The Evolution of the Signal

We may not have been the first species to invent language, but we have honed our own language to extend beyond grunts and yells. We started with sticks and clay then moved to scrolls, then to codices, then parchment and paper, then fixed-type, then type writers, then computers, and now the Internet. The tools of writing have shaped its history, and the web is the next step in that evolution. While electronic text may not be as long-lasting as stone tablets, its ease of duplication more than makes up for it. We are able to consume a lot of information, and there is a lot to be consumed, so those who present it must be aware of how it is organized.

Language is not an exclusively human invention, but from what we can tell, we have taken it to levels never seen on Earth. Our communication started with noises, which eventually became words. Then we started drawing pictures and assigning meaning to them, which is probably from where pictograms emerged. The Egyptians filled their pyramids with stories that speak to us from thousands of years in the past. Generations later, we began to understand the nature of words, sentences and grammar. Once we defined these devices, we were better able to understand and expand on them. It eventually became important for us to organize them in a way that was visually appealing, so titles and paragraph breaks became of great importance. Finally, we have invented computers and the Internet, which is taking text communication to places never before imagined.

The computer has its roots in all of humanity’s previous forms of textual communication. It is far superior in many aspects except, perhaps, one: permanence. Stone tablets that are thousands of years old can still be found, their words or symbols still legible. Drawings can be found everywhere the weather has not wiped it away. But, electricity is a constant in computer communication. The data may be stored on magnetic tapes, hard drives, or discs, but to view it requires a computer. The super-efficient duplication of information through computers (and the Internet), makes it possible to spread it quickly and easily, but unless a printed copy is made, a permanent copy of the text could hardly be considered tangible. This is probably why so many people are still not completely comfortable with purely electronic composing. We have all lost something to a power surge or other disruptive event. While it may be easier than ever to transfer and store information, it can hardly be said that a hard copy is not require or wanted.

Permanence aside, perhaps the most appealing aspect of current text technology is its dynamic nature. Visual organization has not always been a part of the writing process, but it certainly is now more than ever. Words and ideas are no longer the only issues one must consider when it comes to writing. Now we must be concerned with what we say, how we say it, and how it is presented. Ancient texts were written in a multitude of forms. But, none of them were written with black font on white background, on individual pages measuring eight inches by eleven, with one inch margins. They were composed with sticks on clay, or plant matter on plant leaves, or etchings in stone. But of all the articles I have ever read, regardless of when they were written, virtually all of them were in this modern format. These ancient texts are only available to us because someone transcribed to this format so they would be more readable to our 20th and 21st century minds.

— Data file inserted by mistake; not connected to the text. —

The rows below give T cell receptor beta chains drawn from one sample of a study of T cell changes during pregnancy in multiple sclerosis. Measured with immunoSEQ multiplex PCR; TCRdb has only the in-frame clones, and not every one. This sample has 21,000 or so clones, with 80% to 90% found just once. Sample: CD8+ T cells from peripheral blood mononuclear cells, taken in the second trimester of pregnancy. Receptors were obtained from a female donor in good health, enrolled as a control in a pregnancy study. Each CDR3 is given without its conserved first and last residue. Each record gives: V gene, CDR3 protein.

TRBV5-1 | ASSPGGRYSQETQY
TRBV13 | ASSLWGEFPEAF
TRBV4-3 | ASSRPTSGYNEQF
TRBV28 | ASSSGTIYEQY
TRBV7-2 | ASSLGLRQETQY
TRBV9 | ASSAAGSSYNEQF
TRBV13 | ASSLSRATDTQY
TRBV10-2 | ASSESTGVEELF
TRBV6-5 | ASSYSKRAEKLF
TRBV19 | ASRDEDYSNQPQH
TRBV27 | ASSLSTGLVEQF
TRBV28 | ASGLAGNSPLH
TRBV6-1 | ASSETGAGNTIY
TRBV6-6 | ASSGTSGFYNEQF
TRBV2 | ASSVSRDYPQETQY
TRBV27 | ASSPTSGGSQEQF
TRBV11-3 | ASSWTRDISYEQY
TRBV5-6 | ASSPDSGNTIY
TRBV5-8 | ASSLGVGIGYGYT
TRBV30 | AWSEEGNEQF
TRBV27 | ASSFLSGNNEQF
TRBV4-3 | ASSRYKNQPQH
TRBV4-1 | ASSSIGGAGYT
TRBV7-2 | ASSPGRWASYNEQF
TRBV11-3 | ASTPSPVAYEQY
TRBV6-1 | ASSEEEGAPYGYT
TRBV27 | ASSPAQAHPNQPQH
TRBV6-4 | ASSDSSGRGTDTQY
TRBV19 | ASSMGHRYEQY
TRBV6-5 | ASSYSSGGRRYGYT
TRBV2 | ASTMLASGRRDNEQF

In the past, the tools we used to compose usually determined what people wrote about. Unlike the efficient methods available through the computer, the older forms of writing employed a very deliberate process. Since these methods were so time-consuming, we have hardly any examples of trivial or inconsequential matters. Most people did not, for example, keep daily journals on clay tablets. As the technology increased, and we were able to make copies, duplication of important works suddenly became important. This is probably why the Christian Bible was the first mass-produced text. It was considered of enough importance that people wanted to reproduce it. These days, however, it is hard to really pin what is important enough to reproduce because we can do it so effortlessly.

As electronic text communication becomes more available, the flow of information will no doubt increase. With the advent of the Internet, the floodgates can be considered open. The words we think are important or relevant are increasingly being drowned out by the rest. The signal-to-noise ratio has increased, and will certainly continue to do so. Anyone who has searched for something on the Internet knows that every day it grows harder and harder to sift through all the “useless” data to find what it is you are looking for.

There is no doubt that the human species has been able to magnificent things with language and the printed word over the past few millennia. From primitive sounds to simple pictures, we added to our repertoire of communication forms. As our technology has increased, we have been able to communicate like never before. But, the technology and the language did not develop separately. They benefited reciprocally from one another, taking communication places our ancestors could never have dreamed, though I am sure they tried. Archaeologists can reveal to us what our ancestors left behind, but only because their medium has survived. Perhaps the ease of duplication in modern text will ensure its survival. Available to more people, the information will live on far beyond the physical aspects. But, it is unlikely that we will remember things that are hard to digest, so we must design our information to be memorable. The author and the web designer’s message will be lost in the sea of noise unless we focus the signal.


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